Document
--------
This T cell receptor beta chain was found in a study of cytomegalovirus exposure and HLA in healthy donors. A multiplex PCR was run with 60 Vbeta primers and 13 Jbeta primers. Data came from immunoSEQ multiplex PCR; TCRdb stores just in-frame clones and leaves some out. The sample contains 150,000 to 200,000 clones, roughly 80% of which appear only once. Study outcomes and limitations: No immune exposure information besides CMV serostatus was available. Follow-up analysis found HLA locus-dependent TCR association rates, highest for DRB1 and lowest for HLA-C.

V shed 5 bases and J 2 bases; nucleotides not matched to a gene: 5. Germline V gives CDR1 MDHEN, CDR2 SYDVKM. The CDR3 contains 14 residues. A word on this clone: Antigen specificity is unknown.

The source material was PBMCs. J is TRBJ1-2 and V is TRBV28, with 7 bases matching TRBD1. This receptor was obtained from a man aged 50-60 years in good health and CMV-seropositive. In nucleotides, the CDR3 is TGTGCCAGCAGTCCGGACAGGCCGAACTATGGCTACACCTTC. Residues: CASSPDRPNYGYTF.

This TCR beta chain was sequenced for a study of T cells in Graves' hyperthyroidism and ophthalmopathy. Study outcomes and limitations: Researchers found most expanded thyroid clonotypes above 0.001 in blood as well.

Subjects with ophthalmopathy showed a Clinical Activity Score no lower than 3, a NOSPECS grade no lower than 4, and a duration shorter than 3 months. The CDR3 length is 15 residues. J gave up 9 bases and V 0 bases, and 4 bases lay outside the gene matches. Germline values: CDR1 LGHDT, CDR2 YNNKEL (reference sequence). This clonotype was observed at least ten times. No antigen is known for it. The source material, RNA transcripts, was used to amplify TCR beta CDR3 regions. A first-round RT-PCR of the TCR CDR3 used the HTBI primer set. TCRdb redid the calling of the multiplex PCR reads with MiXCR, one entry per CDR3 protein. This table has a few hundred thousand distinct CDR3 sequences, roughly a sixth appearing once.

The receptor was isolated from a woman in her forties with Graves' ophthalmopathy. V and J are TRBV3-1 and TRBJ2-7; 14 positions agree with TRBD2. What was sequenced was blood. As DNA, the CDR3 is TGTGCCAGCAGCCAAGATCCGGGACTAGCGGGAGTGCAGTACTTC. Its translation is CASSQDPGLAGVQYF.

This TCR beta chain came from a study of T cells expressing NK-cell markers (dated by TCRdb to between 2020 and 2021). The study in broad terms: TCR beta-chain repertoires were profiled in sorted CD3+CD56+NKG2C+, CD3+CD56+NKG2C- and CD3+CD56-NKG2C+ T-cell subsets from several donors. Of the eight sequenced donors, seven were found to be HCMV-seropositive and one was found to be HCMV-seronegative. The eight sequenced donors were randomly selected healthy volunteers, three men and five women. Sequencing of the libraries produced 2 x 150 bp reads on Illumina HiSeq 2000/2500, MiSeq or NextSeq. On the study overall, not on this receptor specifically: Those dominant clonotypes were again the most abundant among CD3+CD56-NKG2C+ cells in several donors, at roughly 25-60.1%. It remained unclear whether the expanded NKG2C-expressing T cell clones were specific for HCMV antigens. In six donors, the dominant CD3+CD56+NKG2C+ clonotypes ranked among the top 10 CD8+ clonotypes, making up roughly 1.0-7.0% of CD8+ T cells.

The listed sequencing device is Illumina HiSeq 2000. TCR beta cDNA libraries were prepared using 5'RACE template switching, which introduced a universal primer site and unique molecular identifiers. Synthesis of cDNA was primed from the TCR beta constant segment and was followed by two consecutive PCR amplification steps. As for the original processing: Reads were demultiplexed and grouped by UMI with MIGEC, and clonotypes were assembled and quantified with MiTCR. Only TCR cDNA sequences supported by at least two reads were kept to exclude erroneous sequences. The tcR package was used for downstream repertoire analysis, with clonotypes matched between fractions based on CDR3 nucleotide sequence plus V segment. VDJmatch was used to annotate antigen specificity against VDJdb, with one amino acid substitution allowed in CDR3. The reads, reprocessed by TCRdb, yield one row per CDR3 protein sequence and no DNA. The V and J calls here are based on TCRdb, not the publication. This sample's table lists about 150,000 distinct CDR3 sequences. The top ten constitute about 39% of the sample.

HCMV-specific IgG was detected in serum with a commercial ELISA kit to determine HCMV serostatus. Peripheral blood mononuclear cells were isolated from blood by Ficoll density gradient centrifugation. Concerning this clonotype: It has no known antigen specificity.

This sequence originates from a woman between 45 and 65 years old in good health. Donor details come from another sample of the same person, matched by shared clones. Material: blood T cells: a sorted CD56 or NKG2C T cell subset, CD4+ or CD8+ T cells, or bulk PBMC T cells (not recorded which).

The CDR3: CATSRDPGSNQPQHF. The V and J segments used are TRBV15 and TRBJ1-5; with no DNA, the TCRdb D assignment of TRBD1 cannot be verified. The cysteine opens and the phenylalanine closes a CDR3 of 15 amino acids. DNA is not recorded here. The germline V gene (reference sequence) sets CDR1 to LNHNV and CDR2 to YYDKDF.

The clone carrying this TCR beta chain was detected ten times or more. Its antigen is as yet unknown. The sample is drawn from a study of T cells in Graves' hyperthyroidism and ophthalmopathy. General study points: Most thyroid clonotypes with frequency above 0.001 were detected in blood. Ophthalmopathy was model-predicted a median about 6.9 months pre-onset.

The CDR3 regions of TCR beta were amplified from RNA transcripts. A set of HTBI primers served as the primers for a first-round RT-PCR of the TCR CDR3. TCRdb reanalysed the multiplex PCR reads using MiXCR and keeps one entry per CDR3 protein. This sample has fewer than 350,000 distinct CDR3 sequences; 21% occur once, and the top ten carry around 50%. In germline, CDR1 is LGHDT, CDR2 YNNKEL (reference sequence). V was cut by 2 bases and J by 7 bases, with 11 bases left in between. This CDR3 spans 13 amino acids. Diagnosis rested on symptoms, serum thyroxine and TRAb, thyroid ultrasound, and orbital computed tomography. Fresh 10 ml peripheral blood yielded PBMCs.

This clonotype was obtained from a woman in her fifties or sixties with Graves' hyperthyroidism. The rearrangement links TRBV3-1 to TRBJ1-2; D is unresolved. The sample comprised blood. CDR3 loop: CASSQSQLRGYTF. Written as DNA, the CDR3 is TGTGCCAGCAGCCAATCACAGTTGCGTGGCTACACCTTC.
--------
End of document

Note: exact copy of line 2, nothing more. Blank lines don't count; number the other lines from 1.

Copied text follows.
V shed 5 bases and J 2 bases; nucleotides not matched to a gene: 5. Germline V gives CDR1 MDHEN, CDR2 SYDVKM. The CDR3 contains 14 residues. A word on this clone: Antigen specificity is unknown.